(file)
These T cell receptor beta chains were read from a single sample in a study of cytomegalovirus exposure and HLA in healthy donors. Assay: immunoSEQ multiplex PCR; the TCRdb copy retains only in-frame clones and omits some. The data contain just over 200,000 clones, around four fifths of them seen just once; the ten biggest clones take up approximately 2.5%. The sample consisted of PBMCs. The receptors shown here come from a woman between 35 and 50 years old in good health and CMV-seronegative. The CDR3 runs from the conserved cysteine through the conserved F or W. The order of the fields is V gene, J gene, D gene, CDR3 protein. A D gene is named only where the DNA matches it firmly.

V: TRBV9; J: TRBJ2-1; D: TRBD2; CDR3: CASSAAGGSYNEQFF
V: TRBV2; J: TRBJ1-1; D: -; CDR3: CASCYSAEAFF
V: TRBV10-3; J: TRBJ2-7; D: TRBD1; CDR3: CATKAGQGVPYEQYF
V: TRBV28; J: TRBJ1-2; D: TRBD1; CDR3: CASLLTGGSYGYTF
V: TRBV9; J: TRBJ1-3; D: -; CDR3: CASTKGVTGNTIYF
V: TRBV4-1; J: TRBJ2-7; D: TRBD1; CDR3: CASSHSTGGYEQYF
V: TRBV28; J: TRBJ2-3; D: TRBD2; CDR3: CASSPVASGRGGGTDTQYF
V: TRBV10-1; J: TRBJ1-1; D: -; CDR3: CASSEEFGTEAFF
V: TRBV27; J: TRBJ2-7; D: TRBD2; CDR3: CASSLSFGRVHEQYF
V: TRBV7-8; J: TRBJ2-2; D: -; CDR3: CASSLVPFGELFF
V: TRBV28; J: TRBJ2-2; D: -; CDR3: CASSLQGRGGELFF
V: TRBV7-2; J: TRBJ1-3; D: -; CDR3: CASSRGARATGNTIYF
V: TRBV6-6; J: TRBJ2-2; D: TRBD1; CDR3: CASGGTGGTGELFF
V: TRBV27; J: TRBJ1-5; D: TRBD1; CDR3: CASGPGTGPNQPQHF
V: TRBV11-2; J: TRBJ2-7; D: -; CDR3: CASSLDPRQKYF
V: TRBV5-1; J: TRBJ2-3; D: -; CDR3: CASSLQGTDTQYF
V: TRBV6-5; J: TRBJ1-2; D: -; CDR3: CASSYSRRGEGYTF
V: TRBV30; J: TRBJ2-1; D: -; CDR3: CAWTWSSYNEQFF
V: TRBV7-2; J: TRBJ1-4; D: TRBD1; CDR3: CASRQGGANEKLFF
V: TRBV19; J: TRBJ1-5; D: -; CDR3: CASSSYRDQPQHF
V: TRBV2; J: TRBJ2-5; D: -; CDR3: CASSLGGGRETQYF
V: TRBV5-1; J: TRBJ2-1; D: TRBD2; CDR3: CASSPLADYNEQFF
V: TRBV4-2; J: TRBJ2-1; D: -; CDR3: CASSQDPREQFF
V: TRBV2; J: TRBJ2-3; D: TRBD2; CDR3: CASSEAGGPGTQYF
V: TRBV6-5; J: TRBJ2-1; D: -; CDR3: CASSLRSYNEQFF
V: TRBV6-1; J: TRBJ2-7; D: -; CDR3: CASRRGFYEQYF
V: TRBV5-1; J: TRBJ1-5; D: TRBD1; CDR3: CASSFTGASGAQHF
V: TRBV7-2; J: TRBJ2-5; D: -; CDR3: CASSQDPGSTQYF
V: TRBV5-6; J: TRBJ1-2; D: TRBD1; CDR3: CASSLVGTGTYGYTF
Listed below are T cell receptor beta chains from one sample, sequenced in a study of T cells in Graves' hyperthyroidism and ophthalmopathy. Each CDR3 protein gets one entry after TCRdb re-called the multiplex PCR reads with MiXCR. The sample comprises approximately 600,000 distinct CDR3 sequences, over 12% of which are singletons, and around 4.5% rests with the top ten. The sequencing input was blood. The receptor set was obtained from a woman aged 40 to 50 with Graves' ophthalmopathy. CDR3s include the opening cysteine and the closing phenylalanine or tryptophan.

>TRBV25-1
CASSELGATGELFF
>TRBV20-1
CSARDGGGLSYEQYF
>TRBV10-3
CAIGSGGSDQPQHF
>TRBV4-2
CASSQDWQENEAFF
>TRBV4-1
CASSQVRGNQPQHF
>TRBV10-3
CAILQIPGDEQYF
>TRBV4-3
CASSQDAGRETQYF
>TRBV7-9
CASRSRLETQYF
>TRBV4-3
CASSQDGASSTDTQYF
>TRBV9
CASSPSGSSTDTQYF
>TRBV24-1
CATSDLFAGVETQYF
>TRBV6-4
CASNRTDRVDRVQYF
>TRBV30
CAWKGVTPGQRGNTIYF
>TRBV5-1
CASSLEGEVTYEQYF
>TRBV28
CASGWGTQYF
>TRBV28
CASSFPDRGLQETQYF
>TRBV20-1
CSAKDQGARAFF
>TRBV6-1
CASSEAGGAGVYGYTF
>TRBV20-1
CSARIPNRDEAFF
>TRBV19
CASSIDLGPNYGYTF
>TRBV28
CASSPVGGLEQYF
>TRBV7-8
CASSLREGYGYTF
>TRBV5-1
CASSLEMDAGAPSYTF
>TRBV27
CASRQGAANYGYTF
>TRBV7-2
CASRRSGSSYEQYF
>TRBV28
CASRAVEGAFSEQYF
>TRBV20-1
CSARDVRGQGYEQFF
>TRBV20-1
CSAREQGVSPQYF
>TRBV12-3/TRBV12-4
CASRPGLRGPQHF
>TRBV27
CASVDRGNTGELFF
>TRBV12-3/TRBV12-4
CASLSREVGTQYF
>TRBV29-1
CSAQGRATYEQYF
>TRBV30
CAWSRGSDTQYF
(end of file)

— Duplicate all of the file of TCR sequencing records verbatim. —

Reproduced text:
These T cell receptor beta chains were read from a single sample in a study of cytomegalovirus exposure and HLA in healthy donors. Assay: immunoSEQ multiplex PCR; the TCRdb copy retains only in-frame clones and omits some. The data contain just over 200,000 clones, around four fifths of them seen just once; the ten biggest clones take up approximately 2.5%. The sample consisted of PBMCs. The receptors shown here come from a woman between 35 and 50 years old in good health and CMV-seronegative. The CDR3 runs from the conserved cysteine through the conserved F or W. The order of the fields is V gene, J gene, D gene, CDR3 protein. A D gene is named only where the DNA matches it firmly.

V: TRBV9; J: TRBJ2-1; D: TRBD2; CDR3: CASSAAGGSYNEQFF
V: TRBV2; J: TRBJ1-1; D: -; CDR3: CASCYSAEAFF
V: TRBV10-3; J: TRBJ2-7; D: TRBD1; CDR3: CATKAGQGVPYEQYF
V: TRBV28; J: TRBJ1-2; D: TRBD1; CDR3: CASLLTGGSYGYTF
V: TRBV9; J: TRBJ1-3; D: -; CDR3: CASTKGVTGNTIYF
V: TRBV4-1; J: TRBJ2-7; D: TRBD1; CDR3: CASSHSTGGYEQYF
V: TRBV28; J: TRBJ2-3; D: TRBD2; CDR3: CASSPVASGRGGGTDTQYF
V: TRBV10-1; J: TRBJ1-1; D: -; CDR3: CASSEEFGTEAFF
V: TRBV27; J: TRBJ2-7; D: TRBD2; CDR3: CASSLSFGRVHEQYF
V: TRBV7-8; J: TRBJ2-2; D: -; CDR3: CASSLVPFGELFF
V: TRBV28; J: TRBJ2-2; D: -; CDR3: CASSLQGRGGELFF
V: TRBV7-2; J: TRBJ1-3; D: -; CDR3: CASSRGARATGNTIYF
V: TRBV6-6; J: TRBJ2-2; D: TRBD1; CDR3: CASGGTGGTGELFF
V: TRBV27; J: TRBJ1-5; D: TRBD1; CDR3: CASGPGTGPNQPQHF
V: TRBV11-2; J: TRBJ2-7; D: -; CDR3: CASSLDPRQKYF
V: TRBV5-1; J: TRBJ2-3; D: -; CDR3: CASSLQGTDTQYF
V: TRBV6-5; J: TRBJ1-2; D: -; CDR3: CASSYSRRGEGYTF
V: TRBV30; J: TRBJ2-1; D: -; CDR3: CAWTWSSYNEQFF
V: TRBV7-2; J: TRBJ1-4; D: TRBD1; CDR3: CASRQGGANEKLFF
V: TRBV19; J: TRBJ1-5; D: -; CDR3: CASSSYRDQPQHF
V: TRBV2; J: TRBJ2-5; D: -; CDR3: CASSLGGGRETQYF
V: TRBV5-1; J: TRBJ2-1; D: TRBD2; CDR3: CASSPLADYNEQFF
V: TRBV4-2; J: TRBJ2-1; D: -; CDR3: CASSQDPREQFF
V: TRBV2; J: TRBJ2-3; D: TRBD2; CDR3: CASSEAGGPGTQYF
V: TRBV6-5; J: TRBJ2-1; D: -; CDR3: CASSLRSYNEQFF
V: TRBV6-1; J: TRBJ2-7; D: -; CDR3: CASRRGFYEQYF
V: TRBV5-1; J: TRBJ1-5; D: TRBD1; CDR3: CASSFTGASGAQHF
V: TRBV7-2; J: TRBJ2-5; D: -; CDR3: CASSQDPGSTQYF
V: TRBV5-6; J: TRBJ1-2; D: TRBD1; CDR3: CASSLVGTGTYGYTF
Listed below are T cell receptor beta chains from one sample, sequenced in a study of T cells in Graves' hyperthyroidism and ophthalmopathy. Each CDR3 protein gets one entry after TCRdb re-called the multiplex PCR reads with MiXCR. The sample comprises approximately 600,000 distinct CDR3 sequences, over 12% of which are singletons, and around 4.5% rests with the top ten. The sequencing input was blood. The receptor set was obtained from a woman aged 40 to 50 with Graves' ophthalmopathy. CDR3s include the opening cysteine and the closing phenylalanine or tryptophan.

>TRBV25-1
CASSELGATGELFF
>TRBV20-1
CSARDGGGLSYEQYF
>TRBV10-3
CAIGSGGSDQPQHF
>TRBV4-2
CASSQDWQENEAFF
>TRBV4-1
CASSQVRGNQPQHF
>TRBV10-3
CAILQIPGDEQYF
>TRBV4-3
CASSQDAGRETQYF
>TRBV7-9
CASRSRLETQYF
>TRBV4-3
CASSQDGASSTDTQYF
>TRBV9
CASSPSGSSTDTQYF
>TRBV24-1
CATSDLFAGVETQYF
>TRBV6-4
CASNRTDRVDRVQYF
>TRBV30
CAWKGVTPGQRGNTIYF
>TRBV5-1
CASSLEGEVTYEQYF
>TRBV28
CASGWGTQYF
>TRBV28
CASSFPDRGLQETQYF
>TRBV20-1
CSAKDQGARAFF
>TRBV6-1
CASSEAGGAGVYGYTF
>TRBV20-1
CSARIPNRDEAFF
>TRBV19
CASSIDLGPNYGYTF
>TRBV28
CASSPVGGLEQYF
>TRBV7-8
CASSLREGYGYTF
>TRBV5-1
CASSLEMDAGAPSYTF
>TRBV27
CASRQGAANYGYTF
>TRBV7-2
CASRRSGSSYEQYF
>TRBV28
CASRAVEGAFSEQYF
>TRBV20-1
CSARDVRGQGYEQFF
>TRBV20-1
CSAREQGVSPQYF
>TRBV12-3/TRBV12-4
CASRPGLRGPQHF
>TRBV27
CASVDRGNTGELFF
>TRBV12-3/TRBV12-4
CASLSREVGTQYF
>TRBV29-1
CSAQGRATYEQYF
>TRBV30
CAWSRGSDTQYF